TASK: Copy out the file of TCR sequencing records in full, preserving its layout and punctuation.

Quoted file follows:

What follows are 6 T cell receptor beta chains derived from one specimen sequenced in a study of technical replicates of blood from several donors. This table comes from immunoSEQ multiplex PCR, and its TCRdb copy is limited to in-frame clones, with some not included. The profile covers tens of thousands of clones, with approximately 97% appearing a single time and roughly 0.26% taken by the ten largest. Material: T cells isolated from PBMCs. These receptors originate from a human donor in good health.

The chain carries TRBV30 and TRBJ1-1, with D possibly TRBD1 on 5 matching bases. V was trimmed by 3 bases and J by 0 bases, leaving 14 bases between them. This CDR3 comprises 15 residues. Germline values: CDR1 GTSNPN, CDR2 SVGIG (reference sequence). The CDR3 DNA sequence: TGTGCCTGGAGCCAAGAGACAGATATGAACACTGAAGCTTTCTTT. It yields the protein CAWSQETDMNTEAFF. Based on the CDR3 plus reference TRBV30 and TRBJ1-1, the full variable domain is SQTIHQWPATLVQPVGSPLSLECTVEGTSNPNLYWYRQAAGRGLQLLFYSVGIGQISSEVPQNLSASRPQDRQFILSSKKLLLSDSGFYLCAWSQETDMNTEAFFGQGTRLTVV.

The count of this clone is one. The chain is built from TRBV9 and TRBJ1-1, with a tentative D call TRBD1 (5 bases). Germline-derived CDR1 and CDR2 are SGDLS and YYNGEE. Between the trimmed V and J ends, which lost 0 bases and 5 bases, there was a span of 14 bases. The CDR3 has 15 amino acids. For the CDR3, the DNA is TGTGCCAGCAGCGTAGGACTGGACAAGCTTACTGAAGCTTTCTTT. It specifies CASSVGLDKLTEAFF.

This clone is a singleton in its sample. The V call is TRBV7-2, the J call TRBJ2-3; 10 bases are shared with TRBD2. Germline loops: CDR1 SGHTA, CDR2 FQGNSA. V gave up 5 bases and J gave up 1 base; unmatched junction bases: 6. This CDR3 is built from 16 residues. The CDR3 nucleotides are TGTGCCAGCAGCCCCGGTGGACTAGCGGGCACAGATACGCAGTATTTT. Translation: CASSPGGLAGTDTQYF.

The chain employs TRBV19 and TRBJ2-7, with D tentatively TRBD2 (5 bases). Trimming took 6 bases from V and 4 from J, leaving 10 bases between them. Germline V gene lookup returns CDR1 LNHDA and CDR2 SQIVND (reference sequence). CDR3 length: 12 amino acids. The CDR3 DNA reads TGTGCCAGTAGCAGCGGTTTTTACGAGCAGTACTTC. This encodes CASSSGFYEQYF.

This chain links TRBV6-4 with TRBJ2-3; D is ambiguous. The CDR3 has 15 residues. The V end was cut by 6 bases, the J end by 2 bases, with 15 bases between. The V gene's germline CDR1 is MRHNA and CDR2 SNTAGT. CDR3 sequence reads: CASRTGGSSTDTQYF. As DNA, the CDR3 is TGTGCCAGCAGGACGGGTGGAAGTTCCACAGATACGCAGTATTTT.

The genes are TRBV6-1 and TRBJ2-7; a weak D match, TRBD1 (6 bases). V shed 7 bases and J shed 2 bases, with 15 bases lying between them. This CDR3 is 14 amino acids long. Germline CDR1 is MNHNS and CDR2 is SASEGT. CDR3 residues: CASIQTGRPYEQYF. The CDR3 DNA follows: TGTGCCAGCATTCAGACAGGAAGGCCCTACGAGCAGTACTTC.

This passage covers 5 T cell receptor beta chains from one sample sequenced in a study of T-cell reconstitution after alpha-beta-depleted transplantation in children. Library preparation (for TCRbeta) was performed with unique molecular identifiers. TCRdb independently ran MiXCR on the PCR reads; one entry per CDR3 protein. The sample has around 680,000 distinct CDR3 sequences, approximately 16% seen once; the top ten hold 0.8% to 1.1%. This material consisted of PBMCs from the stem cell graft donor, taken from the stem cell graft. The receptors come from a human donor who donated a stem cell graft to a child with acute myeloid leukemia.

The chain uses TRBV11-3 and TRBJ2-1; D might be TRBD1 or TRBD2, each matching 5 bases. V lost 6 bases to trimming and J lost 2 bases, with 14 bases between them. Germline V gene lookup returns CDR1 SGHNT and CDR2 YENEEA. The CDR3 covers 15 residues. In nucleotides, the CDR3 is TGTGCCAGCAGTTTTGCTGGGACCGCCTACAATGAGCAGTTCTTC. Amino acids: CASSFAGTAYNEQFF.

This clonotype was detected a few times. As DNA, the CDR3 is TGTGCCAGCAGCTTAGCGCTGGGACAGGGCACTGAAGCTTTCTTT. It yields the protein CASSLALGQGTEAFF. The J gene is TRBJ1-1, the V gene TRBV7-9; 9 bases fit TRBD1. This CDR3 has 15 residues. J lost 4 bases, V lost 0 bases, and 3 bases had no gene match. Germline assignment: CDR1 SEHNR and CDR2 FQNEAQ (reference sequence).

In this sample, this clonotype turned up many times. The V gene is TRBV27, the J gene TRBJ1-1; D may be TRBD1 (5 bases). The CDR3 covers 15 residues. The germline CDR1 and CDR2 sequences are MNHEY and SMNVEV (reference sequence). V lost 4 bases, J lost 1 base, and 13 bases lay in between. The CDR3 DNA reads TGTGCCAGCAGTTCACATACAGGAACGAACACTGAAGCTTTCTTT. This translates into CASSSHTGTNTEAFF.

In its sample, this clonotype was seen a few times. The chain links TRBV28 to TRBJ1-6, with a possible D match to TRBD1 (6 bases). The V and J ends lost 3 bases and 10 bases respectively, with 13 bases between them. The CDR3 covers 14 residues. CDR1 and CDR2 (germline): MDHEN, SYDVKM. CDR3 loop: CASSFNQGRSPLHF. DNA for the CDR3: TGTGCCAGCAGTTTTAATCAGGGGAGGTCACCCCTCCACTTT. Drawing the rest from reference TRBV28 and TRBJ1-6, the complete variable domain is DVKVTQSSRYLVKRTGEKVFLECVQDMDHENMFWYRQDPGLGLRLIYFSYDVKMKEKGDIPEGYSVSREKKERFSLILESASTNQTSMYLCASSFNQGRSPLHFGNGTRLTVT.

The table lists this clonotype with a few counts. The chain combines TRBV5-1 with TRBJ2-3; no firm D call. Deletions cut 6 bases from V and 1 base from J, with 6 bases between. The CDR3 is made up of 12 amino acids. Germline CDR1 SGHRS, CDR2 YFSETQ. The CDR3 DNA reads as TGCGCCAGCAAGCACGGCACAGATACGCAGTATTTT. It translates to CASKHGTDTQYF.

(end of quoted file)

What follows are 6 T cell receptor beta chains derived from one specimen sequenced in a study of technical replicates of blood from several donors. This table comes from immunoSEQ multiplex PCR, and its TCRdb copy is limited to in-frame clones, with some not included. The profile covers tens of thousands of clones, with approximately 97% appearing a single time and roughly 0.26% taken by the ten largest. Material: T cells isolated from PBMCs. These receptors originate from a human donor in good health.

The chain carries TRBV30 and TRBJ1-1, with D possibly TRBD1 on 5 matching bases. V was trimmed by 3 bases and J by 0 bases, leaving 14 bases between them. This CDR3 comprises 15 residues. Germline values: CDR1 GTSNPN, CDR2 SVGIG (reference sequence). The CDR3 DNA sequence: TGTGCCTGGAGCCAAGAGACAGATATGAACACTGAAGCTTTCTTT. It yields the protein CAWSQETDMNTEAFF. Based on the CDR3 plus reference TRBV30 and TRBJ1-1, the full variable domain is SQTIHQWPATLVQPVGSPLSLECTVEGTSNPNLYWYRQAAGRGLQLLFYSVGIGQISSEVPQNLSASRPQDRQFILSSKKLLLSDSGFYLCAWSQETDMNTEAFFGQGTRLTVV.

The count of this clone is one. The chain is built from TRBV9 and TRBJ1-1, with a tentative D call TRBD1 (5 bases). Germline-derived CDR1 and CDR2 are SGDLS and YYNGEE. Between the trimmed V and J ends, which lost 0 bases and 5 bases, there was a span of 14 bases. The CDR3 has 15 amino acids. For the CDR3, the DNA is TGTGCCAGCAGCGTAGGACTGGACAAGCTTACTGAAGCTTTCTTT. It specifies CASSVGLDKLTEAFF.

This clone is a singleton in its sample. The V call is TRBV7-2, the J call TRBJ2-3; 10 bases are shared with TRBD2. Germline loops: CDR1 SGHTA, CDR2 FQGNSA. V gave up 5 bases and J gave up 1 base; unmatched junction bases: 6. This CDR3 is built from 16 residues. The CDR3 nucleotides are TGTGCCAGCAGCCCCGGTGGACTAGCGGGCACAGATACGCAGTATTTT. Translation: CASSPGGLAGTDTQYF.

The chain employs TRBV19 and TRBJ2-7, with D tentatively TRBD2 (5 bases). Trimming took 6 bases from V and 4 from J, leaving 10 bases between them. Germline V gene lookup returns CDR1 LNHDA and CDR2 SQIVND (reference sequence). CDR3 length: 12 amino acids. The CDR3 DNA reads TGTGCCAGTAGCAGCGGTTTTTACGAGCAGTACTTC. This encodes CASSSGFYEQYF.

This chain links TRBV6-4 with TRBJ2-3; D is ambiguous. The CDR3 has 15 residues. The V end was cut by 6 bases, the J end by 2 bases, with 15 bases between. The V gene's germline CDR1 is MRHNA and CDR2 SNTAGT. CDR3 sequence reads: CASRTGGSSTDTQYF. As DNA, the CDR3 is TGTGCCAGCAGGACGGGTGGAAGTTCCACAGATACGCAGTATTTT.

The genes are TRBV6-1 and TRBJ2-7; a weak D match, TRBD1 (6 bases). V shed 7 bases and J shed 2 bases, with 15 bases lying between them. This CDR3 is 14 amino acids long. Germline CDR1 is MNHNS and CDR2 is SASEGT. CDR3 residues: CASIQTGRPYEQYF. The CDR3 DNA follows: TGTGCCAGCATTCAGACAGGAAGGCCCTACGAGCAGTACTTC.

This passage covers 5 T cell receptor beta chains from one sample sequenced in a study of T-cell reconstitution after alpha-beta-depleted transplantation in children. Library preparation (for TCRbeta) was performed with unique molecular identifiers. TCRdb independently ran MiXCR on the PCR reads; one entry per CDR3 protein. The sample has around 680,000 distinct CDR3 sequences, approximately 16% seen once; the top ten hold 0.8% to 1.1%. This material consisted of PBMCs from the stem cell graft donor, taken from the stem cell graft. The receptors come from a human donor who donated a stem cell graft to a child with acute myeloid leukemia.

The chain uses TRBV11-3 and TRBJ2-1; D might be TRBD1 or TRBD2, each matching 5 bases. V lost 6 bases to trimming and J lost 2 bases, with 14 bases between them. Germline V gene lookup returns CDR1 SGHNT and CDR2 YENEEA. The CDR3 covers 15 residues. In nucleotides, the CDR3 is TGTGCCAGCAGTTTTGCTGGGACCGCCTACAATGAGCAGTTCTTC. Amino acids: CASSFAGTAYNEQFF.

This clonotype was detected a few times. As DNA, the CDR3 is TGTGCCAGCAGCTTAGCGCTGGGACAGGGCACTGAAGCTTTCTTT. It yields the protein CASSLALGQGTEAFF. The J gene is TRBJ1-1, the V gene TRBV7-9; 9 bases fit TRBD1. This CDR3 has 15 residues. J lost 4 bases, V lost 0 bases, and 3 bases had no gene match. Germline assignment: CDR1 SEHNR and CDR2 FQNEAQ (reference sequence).

In this sample, this clonotype turned up many times. The V gene is TRBV27, the J gene TRBJ1-1; D may be TRBD1 (5 bases). The CDR3 covers 15 residues. The germline CDR1 and CDR2 sequences are MNHEY and SMNVEV (reference sequence). V lost 4 bases, J lost 1 base, and 13 bases lay in between. The CDR3 DNA reads TGTGCCAGCAGTTCACATACAGGAACGAACACTGAAGCTTTCTTT. This translates into CASSSHTGTNTEAFF.

In its sample, this clonotype was seen a few times. The chain links TRBV28 to TRBJ1-6, with a possible D match to TRBD1 (6 bases). The V and J ends lost 3 bases and 10 bases respectively, with 13 bases between them. The CDR3 covers 14 residues. CDR1 and CDR2 (germline): MDHEN, SYDVKM. CDR3 loop: CASSFNQGRSPLHF. DNA for the CDR3: TGTGCCAGCAGTTTTAATCAGGGGAGGTCACCCCTCCACTTT. Drawing the rest from reference TRBV28 and TRBJ1-6, the complete variable domain is DVKVTQSSRYLVKRTGEKVFLECVQDMDHENMFWYRQDPGLGLRLIYFSYDVKMKEKGDIPEGYSVSREKKERFSLILESASTNQTSMYLCASSFNQGRSPLHFGNGTRLTVT.

The table lists this clonotype with a few counts. The chain combines TRBV5-1 with TRBJ2-3; no firm D call. Deletions cut 6 bases from V and 1 base from J, with 6 bases between. The CDR3 is made up of 12 amino acids. Germline CDR1 SGHRS, CDR2 YFSETQ. The CDR3 DNA reads as TGCGCCAGCAAGCACGGCACAGATACGCAGTATTTT. It translates to CASKHGTDTQYF.